kpartx -av /dev/mapper/$lv
      sleep 1
      mount -t ntfs -o ro /dev/mapper/$lv2 /mnt/$lv
      rc=$?
      if [ $rc -ne 0 ] ; then
         zenity --error --text=" Could not mount volume $lv !!!" &
         # clean up, just in case
         kpartx -dv /dev/mapper/$lv
         exit 1
      else
         zenity --info --timeout=10 --text="Successfully mounted volume $lv in read-only mode." &
         exit 0
      fi
   else
#      zenity --info --timeout=10 --text="Mounting volume $lv in read-write mode." &
      kpartx -av /dev/mapper/$lv
      sleep 1
      mount -t ntfs -o rw /dev/mapper/$lv2 /mnt/$lv
      rc=$?
      if [ $rc -ne 0 ] ; then
         zenity --error --text="Could not mount volume $lv !!!" &
         # clean up, just in case
         kpartx -dv /dev/mapper/$lv
         exit 1
      else
         zenity --info --timeout=10 --text="Successfully mounted volume $lv in read-write mode." &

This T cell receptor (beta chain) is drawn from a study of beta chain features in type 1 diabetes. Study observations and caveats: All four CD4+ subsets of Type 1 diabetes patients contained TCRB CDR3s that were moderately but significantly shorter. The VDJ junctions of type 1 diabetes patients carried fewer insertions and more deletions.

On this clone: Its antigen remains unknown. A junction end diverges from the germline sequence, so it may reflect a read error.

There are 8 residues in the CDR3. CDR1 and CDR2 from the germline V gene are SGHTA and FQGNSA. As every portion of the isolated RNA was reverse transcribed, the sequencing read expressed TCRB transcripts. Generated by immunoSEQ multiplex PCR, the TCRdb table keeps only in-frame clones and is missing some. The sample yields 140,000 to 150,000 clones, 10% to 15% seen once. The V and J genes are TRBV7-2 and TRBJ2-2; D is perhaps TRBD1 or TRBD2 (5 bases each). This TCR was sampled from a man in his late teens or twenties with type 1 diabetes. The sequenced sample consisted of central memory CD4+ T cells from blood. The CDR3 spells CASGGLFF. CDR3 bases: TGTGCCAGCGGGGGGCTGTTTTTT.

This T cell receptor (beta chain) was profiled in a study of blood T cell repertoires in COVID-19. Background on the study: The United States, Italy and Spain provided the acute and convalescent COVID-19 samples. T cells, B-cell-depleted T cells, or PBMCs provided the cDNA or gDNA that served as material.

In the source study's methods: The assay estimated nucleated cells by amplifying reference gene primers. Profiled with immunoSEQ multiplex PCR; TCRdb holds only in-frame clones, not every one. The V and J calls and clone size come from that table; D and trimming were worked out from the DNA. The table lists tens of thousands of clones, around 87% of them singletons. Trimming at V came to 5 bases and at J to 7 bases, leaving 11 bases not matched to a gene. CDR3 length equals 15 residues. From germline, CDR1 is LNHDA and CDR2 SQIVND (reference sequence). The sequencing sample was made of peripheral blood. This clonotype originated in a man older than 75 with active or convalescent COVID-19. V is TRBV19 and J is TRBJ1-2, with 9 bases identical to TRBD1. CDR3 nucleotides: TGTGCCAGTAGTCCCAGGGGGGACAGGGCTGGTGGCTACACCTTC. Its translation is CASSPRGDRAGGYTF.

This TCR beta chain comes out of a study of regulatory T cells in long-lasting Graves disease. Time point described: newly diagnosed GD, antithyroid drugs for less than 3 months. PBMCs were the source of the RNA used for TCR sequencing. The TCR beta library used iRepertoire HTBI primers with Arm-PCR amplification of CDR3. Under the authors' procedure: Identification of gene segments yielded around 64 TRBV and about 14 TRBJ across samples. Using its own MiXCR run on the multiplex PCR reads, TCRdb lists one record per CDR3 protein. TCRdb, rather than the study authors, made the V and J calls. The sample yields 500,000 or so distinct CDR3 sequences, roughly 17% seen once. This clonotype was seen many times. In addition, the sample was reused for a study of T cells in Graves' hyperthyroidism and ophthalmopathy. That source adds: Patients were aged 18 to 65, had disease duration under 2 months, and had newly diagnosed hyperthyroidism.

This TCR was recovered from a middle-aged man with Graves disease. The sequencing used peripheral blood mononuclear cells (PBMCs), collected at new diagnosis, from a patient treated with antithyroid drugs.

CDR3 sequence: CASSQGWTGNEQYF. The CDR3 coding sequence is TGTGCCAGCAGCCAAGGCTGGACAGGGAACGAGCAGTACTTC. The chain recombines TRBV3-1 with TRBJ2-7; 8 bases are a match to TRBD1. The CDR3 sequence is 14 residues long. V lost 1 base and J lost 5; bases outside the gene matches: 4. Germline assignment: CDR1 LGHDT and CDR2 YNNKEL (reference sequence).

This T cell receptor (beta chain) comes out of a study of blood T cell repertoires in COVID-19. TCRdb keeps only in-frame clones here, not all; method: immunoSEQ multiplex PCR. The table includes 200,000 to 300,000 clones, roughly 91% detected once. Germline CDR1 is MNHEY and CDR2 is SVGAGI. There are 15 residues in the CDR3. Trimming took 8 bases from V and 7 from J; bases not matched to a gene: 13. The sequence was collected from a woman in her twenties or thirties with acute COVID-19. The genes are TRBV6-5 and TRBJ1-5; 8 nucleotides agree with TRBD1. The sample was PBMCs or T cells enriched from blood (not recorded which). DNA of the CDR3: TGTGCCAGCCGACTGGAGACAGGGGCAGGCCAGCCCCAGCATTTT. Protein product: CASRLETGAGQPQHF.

exit 0
      fi
   fi
fi


You need to create a directory under /mnt named group_name-volume_name (where group_name is the name of the volume group, and volume_name is the name of the lv volume, as it appears under /dev/mapper/). You also need to change "win7" to the domain name of your domU. You may also need to install the zenity package.

The script checks if your domU is running - if yes it will mount the specified volume read-only, if not it will mount the volume read-write. The script assumes that your volume is NTFS formated - you need to change the mount command if you use another format. It also assumes you are using the xm toolstack.

Hope this is helpful.